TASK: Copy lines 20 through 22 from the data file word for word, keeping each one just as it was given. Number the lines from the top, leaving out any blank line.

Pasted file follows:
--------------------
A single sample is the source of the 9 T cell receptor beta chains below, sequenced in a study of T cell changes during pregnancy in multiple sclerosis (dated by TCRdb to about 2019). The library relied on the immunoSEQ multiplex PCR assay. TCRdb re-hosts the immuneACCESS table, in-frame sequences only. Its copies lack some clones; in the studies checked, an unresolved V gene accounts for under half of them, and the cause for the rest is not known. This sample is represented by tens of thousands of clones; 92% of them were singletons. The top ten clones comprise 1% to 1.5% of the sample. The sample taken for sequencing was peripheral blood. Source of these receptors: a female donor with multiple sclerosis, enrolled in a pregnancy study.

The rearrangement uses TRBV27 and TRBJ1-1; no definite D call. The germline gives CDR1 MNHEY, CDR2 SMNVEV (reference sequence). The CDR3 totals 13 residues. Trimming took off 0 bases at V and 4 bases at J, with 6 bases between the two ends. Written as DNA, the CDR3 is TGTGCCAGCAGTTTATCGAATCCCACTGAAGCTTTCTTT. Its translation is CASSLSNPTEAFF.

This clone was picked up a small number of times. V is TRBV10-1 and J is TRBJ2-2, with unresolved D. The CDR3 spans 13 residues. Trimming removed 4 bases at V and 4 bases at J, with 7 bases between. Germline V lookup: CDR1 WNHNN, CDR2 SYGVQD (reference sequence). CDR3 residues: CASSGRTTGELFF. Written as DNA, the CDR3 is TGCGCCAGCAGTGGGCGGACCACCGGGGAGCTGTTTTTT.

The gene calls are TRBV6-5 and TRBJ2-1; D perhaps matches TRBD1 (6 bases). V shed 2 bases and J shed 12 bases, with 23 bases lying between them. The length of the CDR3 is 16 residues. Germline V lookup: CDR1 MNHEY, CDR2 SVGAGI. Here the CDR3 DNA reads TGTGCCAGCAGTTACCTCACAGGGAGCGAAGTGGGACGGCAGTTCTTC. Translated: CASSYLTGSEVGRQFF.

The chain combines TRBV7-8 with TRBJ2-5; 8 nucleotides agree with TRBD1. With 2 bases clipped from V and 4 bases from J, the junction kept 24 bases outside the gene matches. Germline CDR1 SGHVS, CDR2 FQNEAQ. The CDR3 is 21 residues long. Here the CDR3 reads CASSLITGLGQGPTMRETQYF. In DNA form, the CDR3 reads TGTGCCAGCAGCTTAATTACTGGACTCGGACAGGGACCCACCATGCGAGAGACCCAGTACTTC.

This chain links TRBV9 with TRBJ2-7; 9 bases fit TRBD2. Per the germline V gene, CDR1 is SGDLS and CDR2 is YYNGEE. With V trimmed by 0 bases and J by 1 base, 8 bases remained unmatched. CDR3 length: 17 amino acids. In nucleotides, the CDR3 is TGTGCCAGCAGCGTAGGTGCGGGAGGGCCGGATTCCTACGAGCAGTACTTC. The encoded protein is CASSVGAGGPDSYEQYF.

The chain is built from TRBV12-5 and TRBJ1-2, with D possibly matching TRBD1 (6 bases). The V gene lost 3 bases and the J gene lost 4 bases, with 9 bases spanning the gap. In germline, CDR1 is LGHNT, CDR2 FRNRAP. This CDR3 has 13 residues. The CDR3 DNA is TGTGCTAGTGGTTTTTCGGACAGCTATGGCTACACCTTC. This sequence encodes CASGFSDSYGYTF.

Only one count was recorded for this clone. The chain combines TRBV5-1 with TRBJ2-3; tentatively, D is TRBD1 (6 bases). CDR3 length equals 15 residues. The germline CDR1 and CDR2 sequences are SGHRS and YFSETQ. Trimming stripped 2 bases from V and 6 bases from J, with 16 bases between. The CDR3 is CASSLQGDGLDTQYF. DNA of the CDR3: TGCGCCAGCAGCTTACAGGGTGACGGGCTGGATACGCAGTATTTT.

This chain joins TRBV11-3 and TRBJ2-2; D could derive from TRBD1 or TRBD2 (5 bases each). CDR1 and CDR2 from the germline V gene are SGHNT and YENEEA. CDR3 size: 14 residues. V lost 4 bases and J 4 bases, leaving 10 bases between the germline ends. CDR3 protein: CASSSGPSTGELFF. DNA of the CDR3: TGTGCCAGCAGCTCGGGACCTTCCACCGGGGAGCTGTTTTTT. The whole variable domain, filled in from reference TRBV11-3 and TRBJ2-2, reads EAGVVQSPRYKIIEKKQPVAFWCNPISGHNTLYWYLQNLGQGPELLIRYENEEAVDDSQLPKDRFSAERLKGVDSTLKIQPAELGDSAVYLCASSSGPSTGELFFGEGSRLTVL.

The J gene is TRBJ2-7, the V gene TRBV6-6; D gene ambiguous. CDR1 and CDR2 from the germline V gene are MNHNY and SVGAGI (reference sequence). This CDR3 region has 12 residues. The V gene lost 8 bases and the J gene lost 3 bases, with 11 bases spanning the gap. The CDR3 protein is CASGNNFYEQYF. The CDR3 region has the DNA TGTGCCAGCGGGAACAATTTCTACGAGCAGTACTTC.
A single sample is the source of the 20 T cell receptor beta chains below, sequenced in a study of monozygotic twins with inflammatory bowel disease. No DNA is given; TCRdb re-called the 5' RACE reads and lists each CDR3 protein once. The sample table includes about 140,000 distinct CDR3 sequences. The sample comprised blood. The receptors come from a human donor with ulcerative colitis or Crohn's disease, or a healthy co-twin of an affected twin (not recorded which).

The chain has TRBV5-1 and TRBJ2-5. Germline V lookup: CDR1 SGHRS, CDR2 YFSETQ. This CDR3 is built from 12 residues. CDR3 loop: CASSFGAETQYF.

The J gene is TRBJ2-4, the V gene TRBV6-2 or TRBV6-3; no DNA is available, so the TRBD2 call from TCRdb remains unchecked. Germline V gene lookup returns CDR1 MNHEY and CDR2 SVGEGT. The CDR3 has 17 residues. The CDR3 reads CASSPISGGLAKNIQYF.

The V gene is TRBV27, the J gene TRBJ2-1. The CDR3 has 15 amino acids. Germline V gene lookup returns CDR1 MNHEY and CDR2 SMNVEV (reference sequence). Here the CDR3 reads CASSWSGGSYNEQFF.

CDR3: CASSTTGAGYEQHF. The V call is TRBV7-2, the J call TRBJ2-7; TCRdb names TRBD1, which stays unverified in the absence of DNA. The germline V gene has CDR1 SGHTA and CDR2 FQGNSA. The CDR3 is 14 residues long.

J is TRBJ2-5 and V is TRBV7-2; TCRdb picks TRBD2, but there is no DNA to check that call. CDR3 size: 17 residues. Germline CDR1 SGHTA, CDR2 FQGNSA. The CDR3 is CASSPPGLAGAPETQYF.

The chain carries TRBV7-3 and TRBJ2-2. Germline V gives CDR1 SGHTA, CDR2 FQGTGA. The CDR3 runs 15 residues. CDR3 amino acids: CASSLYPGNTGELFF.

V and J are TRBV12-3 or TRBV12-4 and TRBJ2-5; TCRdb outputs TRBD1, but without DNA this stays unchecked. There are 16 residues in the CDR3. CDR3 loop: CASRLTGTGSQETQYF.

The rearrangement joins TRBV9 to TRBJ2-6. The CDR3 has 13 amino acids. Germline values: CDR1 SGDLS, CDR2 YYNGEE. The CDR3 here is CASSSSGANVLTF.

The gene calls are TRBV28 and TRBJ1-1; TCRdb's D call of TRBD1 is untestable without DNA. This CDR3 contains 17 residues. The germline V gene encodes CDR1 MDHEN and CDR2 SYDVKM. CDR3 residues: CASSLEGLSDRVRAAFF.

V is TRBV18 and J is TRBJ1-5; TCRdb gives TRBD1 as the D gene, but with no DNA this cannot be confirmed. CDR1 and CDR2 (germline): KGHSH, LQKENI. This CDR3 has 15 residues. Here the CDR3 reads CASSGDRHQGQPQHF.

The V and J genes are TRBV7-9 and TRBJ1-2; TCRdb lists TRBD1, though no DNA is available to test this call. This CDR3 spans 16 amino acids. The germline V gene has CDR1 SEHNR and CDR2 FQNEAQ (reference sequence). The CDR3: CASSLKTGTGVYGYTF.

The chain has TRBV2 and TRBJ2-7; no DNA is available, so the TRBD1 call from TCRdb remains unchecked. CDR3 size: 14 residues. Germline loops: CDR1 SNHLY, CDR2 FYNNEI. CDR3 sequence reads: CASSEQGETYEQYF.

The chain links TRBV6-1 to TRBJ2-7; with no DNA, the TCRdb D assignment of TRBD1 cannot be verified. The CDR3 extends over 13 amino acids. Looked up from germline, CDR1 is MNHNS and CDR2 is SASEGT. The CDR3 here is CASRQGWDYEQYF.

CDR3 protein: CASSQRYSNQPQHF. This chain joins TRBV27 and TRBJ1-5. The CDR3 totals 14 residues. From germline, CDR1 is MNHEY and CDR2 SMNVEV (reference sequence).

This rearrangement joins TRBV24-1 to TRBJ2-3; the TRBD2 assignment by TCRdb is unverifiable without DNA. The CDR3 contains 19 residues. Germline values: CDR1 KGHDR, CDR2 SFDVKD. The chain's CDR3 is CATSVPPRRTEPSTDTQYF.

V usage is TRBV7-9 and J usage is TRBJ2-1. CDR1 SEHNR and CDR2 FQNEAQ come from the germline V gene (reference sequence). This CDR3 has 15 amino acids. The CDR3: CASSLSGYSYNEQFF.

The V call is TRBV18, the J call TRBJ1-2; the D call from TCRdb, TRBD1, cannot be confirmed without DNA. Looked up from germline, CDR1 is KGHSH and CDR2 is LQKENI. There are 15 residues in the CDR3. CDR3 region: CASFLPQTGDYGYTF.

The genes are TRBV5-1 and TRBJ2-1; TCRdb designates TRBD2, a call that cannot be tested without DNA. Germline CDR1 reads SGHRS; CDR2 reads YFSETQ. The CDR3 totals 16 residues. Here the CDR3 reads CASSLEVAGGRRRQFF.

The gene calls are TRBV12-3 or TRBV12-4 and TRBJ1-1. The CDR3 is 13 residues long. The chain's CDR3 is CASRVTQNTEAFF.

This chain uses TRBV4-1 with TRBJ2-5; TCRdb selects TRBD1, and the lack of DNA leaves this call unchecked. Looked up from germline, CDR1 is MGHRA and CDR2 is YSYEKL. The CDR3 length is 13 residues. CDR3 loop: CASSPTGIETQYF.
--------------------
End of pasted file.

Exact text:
The gene calls are TRBV28 and TRBJ1-1; TCRdb's D call of TRBD1 is untestable without DNA. This CDR3 contains 17 residues. The germline V gene encodes CDR1 MDHEN and CDR2 SYDVKM. CDR3 residues: CASSLEGLSDRVRAAFF.

V is TRBV18 and J is TRBJ1-5; TCRdb gives TRBD1 as the D gene, but with no DNA this cannot be confirmed. CDR1 and CDR2 (germline): KGHSH, LQKENI. This CDR3 has 15 residues. Here the CDR3 reads CASSGDRHQGQPQHF.

The V and J genes are TRBV7-9 and TRBJ1-2; TCRdb lists TRBD1, though no DNA is available to test this call. This CDR3 spans 16 amino acids. The germline V gene has CDR1 SEHNR and CDR2 FQNEAQ (reference sequence). The CDR3: CASSLKTGTGVYGYTF.